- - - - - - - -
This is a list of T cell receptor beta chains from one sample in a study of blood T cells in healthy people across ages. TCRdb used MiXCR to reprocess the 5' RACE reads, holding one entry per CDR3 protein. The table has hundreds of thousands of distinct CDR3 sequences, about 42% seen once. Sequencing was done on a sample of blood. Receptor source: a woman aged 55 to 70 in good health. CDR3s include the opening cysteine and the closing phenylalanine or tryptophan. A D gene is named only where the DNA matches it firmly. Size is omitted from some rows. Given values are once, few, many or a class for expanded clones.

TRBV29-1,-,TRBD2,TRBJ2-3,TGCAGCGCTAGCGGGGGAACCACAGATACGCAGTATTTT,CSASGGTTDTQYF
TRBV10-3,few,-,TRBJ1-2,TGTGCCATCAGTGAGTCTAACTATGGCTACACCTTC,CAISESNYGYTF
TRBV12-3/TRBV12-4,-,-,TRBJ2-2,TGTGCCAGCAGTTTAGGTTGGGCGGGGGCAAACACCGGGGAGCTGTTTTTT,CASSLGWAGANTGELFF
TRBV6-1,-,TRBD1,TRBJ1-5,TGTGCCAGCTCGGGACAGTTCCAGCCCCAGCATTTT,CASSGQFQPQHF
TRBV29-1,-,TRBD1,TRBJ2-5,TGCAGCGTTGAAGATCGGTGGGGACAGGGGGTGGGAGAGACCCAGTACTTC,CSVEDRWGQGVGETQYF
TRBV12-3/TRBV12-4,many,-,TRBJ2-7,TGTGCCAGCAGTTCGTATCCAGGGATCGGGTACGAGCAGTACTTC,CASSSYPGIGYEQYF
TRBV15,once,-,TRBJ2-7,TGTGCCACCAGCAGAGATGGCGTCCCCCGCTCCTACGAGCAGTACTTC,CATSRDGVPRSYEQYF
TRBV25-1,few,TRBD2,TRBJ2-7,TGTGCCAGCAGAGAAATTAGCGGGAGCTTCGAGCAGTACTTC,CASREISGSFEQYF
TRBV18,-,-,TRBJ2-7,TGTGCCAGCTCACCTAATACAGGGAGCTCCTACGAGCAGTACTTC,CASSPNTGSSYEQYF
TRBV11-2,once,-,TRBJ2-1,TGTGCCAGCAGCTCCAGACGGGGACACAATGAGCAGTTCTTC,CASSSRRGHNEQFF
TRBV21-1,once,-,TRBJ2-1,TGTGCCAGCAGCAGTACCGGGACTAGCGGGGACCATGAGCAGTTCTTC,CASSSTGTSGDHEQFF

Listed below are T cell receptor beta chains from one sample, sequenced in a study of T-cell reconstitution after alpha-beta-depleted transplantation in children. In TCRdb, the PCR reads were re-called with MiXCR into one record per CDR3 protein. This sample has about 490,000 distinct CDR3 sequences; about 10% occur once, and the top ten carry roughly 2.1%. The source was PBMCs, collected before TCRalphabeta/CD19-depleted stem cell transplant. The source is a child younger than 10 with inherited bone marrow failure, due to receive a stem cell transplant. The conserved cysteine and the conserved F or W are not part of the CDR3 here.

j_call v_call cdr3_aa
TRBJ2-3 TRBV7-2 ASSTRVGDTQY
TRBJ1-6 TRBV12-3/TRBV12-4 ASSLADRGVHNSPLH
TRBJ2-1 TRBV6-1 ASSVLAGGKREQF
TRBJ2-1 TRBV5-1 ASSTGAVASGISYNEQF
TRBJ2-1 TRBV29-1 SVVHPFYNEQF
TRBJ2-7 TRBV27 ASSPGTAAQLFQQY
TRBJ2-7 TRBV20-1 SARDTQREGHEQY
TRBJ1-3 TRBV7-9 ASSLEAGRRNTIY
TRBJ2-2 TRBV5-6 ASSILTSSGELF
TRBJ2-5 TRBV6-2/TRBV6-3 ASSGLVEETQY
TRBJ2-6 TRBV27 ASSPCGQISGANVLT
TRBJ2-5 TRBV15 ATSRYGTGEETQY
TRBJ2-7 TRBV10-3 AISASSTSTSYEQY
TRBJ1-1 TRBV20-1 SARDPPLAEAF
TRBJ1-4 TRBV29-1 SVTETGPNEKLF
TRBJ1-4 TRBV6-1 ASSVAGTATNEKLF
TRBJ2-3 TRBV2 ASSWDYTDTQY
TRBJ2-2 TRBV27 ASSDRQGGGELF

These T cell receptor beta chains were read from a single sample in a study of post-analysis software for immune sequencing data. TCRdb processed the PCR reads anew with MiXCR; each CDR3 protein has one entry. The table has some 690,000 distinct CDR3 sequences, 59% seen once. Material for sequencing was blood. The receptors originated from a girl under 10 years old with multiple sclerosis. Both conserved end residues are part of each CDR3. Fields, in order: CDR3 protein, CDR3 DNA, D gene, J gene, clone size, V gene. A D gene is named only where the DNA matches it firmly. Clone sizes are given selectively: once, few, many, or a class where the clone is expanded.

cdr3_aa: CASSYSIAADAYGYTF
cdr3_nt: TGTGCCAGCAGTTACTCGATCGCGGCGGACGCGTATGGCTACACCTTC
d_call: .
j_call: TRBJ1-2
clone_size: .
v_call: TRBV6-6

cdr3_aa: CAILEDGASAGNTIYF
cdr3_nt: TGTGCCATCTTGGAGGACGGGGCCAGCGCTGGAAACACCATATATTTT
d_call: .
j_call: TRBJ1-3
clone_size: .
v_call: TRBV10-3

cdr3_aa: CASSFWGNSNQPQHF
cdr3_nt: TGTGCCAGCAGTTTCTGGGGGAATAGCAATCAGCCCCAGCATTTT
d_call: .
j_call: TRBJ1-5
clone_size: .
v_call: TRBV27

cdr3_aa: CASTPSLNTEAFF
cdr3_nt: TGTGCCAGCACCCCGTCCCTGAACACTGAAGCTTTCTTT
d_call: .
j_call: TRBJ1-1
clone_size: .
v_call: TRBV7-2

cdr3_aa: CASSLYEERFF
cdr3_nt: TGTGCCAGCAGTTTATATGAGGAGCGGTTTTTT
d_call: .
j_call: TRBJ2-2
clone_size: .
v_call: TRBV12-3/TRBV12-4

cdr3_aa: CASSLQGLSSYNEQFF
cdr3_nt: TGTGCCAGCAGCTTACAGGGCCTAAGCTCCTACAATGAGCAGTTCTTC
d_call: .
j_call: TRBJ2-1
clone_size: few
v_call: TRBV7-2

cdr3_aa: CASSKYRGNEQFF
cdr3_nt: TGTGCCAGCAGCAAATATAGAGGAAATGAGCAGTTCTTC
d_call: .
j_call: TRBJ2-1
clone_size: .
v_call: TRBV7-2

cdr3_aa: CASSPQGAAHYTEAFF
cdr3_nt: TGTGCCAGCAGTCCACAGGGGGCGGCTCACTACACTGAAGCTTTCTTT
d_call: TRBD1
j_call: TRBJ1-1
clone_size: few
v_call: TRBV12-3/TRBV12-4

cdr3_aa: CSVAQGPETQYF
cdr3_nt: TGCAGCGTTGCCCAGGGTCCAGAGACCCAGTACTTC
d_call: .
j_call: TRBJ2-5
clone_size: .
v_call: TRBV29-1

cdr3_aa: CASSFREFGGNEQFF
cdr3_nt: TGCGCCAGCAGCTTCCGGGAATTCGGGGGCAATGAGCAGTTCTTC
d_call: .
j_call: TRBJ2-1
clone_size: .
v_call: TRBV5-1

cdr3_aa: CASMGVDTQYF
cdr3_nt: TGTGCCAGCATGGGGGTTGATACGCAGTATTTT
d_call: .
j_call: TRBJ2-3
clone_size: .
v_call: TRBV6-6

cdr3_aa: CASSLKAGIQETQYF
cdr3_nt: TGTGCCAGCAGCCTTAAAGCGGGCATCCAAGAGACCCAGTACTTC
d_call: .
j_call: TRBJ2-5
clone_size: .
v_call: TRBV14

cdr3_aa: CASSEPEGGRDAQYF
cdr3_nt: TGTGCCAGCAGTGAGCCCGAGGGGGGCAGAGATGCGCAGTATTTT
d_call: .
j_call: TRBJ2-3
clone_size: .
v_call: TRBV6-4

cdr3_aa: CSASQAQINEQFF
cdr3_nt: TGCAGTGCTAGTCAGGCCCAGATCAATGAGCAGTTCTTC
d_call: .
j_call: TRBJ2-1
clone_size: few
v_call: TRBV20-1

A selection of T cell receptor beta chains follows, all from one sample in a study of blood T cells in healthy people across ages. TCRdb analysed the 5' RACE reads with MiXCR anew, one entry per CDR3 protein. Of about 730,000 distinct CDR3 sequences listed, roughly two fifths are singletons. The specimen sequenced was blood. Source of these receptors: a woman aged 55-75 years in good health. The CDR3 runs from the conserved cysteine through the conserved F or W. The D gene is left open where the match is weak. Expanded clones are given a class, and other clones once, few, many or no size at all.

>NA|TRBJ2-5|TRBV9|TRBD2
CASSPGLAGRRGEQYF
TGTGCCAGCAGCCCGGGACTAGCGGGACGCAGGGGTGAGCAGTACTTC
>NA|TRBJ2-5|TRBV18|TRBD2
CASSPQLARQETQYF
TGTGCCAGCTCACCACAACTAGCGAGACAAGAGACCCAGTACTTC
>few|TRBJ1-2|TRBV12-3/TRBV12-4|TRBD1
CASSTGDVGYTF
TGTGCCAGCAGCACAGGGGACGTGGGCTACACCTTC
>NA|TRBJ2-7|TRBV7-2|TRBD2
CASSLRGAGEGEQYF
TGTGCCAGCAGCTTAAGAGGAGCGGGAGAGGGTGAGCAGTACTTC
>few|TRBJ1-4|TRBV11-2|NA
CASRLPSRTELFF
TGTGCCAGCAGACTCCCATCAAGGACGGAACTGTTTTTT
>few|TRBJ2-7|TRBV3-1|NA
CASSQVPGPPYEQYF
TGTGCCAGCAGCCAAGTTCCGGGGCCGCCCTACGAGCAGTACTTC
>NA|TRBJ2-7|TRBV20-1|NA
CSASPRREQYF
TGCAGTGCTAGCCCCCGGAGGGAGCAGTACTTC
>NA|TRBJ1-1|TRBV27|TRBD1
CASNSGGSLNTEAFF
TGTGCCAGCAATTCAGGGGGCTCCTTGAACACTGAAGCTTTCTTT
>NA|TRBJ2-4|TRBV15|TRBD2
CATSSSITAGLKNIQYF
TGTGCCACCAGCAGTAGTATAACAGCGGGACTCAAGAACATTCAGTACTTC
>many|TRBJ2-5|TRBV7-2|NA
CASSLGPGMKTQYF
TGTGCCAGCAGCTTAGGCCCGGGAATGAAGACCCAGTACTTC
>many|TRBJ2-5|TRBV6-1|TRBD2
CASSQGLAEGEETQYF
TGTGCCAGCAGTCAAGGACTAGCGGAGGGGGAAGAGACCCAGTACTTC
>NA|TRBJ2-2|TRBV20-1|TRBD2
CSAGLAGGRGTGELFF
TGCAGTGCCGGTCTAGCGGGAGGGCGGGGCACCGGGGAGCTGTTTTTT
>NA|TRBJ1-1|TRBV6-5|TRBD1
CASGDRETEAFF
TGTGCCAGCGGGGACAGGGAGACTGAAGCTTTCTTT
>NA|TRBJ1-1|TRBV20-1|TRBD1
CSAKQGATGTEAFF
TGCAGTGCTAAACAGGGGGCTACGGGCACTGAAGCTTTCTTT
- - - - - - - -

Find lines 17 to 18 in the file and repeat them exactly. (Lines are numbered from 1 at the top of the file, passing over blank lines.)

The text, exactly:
TRBJ2-1 TRBV6-1 ASSVLAGGKREQF
TRBJ2-1 TRBV5-1 ASSTGAVASGISYNEQF